November 26, 2007


The allure of Frito Pie: Santa Fe folks say they invented the beloved Frito pie. To Texans, them's fightin' words. (JOYCE SÁENZ HARRIS, November 23, 2007, The Dallas Morning News

Back in 1932, a year generally regarded as the nadir of the Depression, a San Antonian named C.E. "Elmer" Doolin tasted a home-fried corn chip in a Mexican cafe. He was so intrigued by its taste that he paid $100 for the chip's recipe and the right to market it.

Not that Mr. Doolin actually had $100 cash. He borrowed the money from his mama, Daisy Dean Doolin. Mrs. Doolin must have had an unshakable faith in her son, because she gave C.E. her diamond wedding ring to pawn for that $100 loan.

What's more, she let him set up shop in her kitchen and mix batch after batch of corn dough, which was shaped into strips by extruding the dough through a converted potato ricer. And she fried innumerable strips of ground corn in hot vegetable oil while C.E. and his brother, Earl, experimented with perfecting the chips. One can only imagine how many hours she must have spent scrubbing oil splatters from the walls and floor.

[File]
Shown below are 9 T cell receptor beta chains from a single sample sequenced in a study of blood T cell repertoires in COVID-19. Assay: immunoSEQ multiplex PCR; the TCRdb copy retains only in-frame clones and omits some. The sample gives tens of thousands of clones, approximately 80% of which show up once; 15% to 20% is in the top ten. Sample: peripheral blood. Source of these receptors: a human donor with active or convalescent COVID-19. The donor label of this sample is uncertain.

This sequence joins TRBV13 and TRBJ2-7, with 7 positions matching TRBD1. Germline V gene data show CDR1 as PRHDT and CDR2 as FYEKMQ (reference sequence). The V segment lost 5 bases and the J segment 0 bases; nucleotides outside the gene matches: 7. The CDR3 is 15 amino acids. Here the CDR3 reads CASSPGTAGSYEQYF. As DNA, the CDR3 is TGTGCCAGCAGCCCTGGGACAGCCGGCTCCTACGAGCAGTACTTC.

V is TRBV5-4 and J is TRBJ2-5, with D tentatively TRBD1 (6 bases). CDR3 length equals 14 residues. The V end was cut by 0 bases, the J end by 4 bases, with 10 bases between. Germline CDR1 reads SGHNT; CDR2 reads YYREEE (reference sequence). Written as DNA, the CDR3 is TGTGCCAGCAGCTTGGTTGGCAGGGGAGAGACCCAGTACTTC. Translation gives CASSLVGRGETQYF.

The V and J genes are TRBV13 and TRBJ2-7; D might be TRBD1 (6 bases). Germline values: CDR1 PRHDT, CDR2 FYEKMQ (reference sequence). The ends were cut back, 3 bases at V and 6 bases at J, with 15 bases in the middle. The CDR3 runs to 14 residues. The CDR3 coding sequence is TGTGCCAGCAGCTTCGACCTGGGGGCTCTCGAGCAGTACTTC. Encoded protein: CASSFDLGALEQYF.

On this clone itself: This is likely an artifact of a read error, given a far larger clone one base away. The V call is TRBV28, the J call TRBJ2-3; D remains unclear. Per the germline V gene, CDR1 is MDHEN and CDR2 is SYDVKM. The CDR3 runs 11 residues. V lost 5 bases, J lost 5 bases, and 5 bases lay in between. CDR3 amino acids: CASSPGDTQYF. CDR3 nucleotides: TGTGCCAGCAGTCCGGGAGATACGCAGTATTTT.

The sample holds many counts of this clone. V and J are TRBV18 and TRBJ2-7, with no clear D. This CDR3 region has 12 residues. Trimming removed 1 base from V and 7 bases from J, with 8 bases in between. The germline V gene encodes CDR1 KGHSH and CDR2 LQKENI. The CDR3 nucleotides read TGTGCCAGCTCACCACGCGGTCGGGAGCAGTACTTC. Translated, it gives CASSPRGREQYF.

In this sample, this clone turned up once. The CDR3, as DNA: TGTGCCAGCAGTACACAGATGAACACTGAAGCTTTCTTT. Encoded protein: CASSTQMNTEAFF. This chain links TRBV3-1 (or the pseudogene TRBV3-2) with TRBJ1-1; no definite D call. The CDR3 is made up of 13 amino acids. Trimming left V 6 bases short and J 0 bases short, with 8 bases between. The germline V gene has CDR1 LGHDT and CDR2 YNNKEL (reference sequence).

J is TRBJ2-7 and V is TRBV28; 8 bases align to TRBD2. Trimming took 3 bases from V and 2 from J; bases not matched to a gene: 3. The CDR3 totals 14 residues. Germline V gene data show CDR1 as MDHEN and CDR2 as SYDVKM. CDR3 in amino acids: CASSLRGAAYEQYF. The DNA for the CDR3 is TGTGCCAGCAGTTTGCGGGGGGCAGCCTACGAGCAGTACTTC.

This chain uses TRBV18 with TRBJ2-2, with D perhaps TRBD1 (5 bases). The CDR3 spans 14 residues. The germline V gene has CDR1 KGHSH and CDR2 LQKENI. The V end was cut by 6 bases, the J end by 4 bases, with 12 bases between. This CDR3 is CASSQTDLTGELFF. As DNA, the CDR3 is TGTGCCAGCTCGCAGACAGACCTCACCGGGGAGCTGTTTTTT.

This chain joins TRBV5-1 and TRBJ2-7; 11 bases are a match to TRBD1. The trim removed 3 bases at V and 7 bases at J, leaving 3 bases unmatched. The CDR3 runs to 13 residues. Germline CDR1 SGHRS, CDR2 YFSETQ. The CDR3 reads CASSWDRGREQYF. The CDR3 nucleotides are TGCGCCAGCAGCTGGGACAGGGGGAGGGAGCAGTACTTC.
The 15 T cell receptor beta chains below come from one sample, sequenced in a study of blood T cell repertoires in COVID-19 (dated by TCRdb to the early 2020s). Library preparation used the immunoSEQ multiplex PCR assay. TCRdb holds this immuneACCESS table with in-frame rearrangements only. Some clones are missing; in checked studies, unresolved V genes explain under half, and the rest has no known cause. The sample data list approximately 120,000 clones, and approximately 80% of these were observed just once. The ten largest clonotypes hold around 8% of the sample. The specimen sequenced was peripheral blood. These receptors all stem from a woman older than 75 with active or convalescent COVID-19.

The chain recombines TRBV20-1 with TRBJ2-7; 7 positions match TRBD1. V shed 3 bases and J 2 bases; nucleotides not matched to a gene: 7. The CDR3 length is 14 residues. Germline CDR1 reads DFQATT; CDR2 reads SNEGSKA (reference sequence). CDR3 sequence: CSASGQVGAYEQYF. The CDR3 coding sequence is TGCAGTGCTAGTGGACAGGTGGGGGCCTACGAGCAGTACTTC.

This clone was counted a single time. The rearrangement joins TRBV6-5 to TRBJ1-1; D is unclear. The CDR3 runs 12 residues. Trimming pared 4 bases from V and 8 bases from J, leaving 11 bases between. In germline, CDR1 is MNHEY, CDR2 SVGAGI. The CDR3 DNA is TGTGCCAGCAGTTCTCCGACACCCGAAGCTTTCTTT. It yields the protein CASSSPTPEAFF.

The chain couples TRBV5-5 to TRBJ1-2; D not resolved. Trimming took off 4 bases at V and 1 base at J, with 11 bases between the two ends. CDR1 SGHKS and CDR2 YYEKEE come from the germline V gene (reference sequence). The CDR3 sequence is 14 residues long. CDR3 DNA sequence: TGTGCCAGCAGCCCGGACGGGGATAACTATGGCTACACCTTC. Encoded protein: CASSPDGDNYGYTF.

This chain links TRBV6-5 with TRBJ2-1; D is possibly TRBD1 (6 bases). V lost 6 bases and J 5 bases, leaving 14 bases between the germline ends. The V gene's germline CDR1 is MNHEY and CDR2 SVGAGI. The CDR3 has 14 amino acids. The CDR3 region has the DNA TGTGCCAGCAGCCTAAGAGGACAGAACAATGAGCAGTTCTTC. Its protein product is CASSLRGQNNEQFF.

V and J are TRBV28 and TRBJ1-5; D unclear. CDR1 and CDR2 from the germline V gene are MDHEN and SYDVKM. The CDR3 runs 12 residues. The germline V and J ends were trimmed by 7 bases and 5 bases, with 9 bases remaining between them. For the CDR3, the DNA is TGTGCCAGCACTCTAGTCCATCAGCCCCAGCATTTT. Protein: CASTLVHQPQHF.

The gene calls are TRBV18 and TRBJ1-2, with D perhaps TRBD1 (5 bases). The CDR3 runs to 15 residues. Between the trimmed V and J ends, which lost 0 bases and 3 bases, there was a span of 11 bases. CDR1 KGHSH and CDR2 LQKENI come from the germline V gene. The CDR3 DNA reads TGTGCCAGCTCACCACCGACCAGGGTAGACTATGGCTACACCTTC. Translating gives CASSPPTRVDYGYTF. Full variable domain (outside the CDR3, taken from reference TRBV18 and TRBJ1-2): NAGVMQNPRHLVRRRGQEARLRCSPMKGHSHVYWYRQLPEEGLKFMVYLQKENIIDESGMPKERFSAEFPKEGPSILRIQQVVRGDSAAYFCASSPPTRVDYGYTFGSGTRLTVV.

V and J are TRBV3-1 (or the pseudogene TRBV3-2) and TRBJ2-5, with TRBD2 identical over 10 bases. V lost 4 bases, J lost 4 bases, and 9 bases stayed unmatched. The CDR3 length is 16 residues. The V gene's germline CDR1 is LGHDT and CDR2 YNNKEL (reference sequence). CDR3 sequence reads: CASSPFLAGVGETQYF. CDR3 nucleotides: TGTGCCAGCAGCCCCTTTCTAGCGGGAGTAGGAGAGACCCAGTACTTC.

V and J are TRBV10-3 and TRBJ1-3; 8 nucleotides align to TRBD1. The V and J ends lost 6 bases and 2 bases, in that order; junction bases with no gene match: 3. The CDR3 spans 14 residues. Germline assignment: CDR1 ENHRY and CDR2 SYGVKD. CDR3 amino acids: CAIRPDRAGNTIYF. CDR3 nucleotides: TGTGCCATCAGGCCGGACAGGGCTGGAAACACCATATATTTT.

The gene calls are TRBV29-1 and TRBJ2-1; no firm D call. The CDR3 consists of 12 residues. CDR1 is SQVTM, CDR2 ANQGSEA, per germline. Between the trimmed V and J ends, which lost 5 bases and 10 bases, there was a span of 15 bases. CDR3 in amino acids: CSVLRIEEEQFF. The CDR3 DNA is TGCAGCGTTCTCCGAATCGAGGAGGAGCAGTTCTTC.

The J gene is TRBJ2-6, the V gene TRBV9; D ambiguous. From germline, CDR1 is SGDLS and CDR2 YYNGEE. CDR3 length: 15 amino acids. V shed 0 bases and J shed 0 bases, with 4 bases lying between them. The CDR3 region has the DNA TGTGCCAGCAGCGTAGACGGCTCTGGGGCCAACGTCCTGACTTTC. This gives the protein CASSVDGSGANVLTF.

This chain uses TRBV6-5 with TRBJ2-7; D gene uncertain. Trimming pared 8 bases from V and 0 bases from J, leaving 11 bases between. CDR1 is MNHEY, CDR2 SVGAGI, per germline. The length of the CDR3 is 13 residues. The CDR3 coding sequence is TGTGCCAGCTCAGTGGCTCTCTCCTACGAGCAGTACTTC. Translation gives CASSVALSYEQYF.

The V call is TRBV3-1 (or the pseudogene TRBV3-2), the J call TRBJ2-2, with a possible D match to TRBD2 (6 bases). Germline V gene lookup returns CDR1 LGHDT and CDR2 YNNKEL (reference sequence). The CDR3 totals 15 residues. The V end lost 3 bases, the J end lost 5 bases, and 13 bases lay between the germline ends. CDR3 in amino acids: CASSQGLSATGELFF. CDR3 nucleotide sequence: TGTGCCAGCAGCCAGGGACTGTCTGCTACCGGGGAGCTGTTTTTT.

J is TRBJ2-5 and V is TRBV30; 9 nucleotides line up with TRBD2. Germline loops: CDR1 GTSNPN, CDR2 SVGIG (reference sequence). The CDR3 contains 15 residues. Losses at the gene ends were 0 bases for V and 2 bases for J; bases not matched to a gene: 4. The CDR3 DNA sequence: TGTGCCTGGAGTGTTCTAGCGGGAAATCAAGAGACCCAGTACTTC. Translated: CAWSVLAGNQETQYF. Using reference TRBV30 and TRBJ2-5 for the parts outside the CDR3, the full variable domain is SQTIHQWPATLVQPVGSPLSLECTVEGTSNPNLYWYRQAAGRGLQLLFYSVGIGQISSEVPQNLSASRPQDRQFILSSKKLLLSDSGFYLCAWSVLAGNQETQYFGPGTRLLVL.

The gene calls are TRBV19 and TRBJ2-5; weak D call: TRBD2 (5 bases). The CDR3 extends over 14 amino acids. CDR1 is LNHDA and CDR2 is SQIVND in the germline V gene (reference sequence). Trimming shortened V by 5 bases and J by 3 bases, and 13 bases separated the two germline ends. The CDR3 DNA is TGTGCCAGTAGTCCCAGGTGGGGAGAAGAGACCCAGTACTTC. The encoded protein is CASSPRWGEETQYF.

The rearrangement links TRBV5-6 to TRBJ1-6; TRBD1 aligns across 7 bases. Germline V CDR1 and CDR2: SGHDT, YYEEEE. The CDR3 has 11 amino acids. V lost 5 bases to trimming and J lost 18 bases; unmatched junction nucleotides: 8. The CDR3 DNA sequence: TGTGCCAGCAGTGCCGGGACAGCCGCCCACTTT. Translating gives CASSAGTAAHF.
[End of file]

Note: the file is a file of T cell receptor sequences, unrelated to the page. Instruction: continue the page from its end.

Mrs. Doolin's forbearance paid off. Thus was born the Frito (after the Spanish word for fried), an enormously successful snack product that celebrates its 75th anniversary this year.

But Mrs. Doolin took her sons' product one crucial step further.

According to corporate lore, Daisy Doolin invented the immortal Frito pie not long after her boys created Fritos.

Early on, says her granddaughter, Kaleta Doolin of Dallas, Daisy helped market Fritos by developing recipes that used the corn chips as an ingredient. In a burst of genius, she was inspired to pour chili over Fritos corn chips, and the rest is history.

Posted by Orrin Judd at November 26, 2007 6:54 AM
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